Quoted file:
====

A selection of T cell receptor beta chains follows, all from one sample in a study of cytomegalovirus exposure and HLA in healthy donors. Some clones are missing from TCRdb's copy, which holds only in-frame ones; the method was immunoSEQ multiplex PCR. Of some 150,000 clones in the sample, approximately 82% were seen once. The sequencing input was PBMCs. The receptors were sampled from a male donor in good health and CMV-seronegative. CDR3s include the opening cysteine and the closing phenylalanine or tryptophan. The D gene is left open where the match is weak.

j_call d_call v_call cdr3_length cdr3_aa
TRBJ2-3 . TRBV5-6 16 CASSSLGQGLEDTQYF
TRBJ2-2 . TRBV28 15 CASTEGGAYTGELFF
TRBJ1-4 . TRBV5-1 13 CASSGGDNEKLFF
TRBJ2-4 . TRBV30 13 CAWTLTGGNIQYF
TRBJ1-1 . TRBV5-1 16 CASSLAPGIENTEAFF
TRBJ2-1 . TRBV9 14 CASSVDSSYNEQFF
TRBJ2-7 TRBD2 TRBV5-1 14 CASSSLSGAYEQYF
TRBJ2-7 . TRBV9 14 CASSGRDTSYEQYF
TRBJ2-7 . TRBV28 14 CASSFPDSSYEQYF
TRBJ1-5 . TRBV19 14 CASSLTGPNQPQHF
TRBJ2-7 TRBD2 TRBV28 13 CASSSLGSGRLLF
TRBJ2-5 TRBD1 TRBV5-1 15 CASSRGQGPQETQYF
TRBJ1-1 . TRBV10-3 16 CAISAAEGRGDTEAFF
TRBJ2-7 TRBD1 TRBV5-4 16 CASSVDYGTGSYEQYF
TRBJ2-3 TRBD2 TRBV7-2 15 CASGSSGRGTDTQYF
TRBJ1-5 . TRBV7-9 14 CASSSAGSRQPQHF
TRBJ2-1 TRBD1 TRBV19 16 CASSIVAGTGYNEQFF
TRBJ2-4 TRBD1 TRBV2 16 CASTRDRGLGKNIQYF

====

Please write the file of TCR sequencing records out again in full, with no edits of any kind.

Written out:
A selection of T cell receptor beta chains follows, all from one sample in a study of cytomegalovirus exposure and HLA in healthy donors. Some clones are missing from TCRdb's copy, which holds only in-frame ones; the method was immunoSEQ multiplex PCR. Of some 150,000 clones in the sample, approximately 82% were seen once. The sequencing input was PBMCs. The receptors were sampled from a male donor in good health and CMV-seronegative. CDR3s include the opening cysteine and the closing phenylalanine or tryptophan. The D gene is left open where the match is weak.

j_call d_call v_call cdr3_length cdr3_aa
TRBJ2-3 . TRBV5-6 16 CASSSLGQGLEDTQYF
TRBJ2-2 . TRBV28 15 CASTEGGAYTGELFF
TRBJ1-4 . TRBV5-1 13 CASSGGDNEKLFF
TRBJ2-4 . TRBV30 13 CAWTLTGGNIQYF
TRBJ1-1 . TRBV5-1 16 CASSLAPGIENTEAFF
TRBJ2-1 . TRBV9 14 CASSVDSSYNEQFF
TRBJ2-7 TRBD2 TRBV5-1 14 CASSSLSGAYEQYF
TRBJ2-7 . TRBV9 14 CASSGRDTSYEQYF
TRBJ2-7 . TRBV28 14 CASSFPDSSYEQYF
TRBJ1-5 . TRBV19 14 CASSLTGPNQPQHF
TRBJ2-7 TRBD2 TRBV28 13 CASSSLGSGRLLF
TRBJ2-5 TRBD1 TRBV5-1 15 CASSRGQGPQETQYF
TRBJ1-1 . TRBV10-3 16 CAISAAEGRGDTEAFF
TRBJ2-7 TRBD1 TRBV5-4 16 CASSVDYGTGSYEQYF
TRBJ2-3 TRBD2 TRBV7-2 15 CASGSSGRGTDTQYF
TRBJ1-5 . TRBV7-9 14 CASSSAGSRQPQHF
TRBJ2-1 TRBD1 TRBV19 16 CASSIVAGTGYNEQFF
TRBJ2-4 TRBD1 TRBV2 16 CASTRDRGLGKNIQYF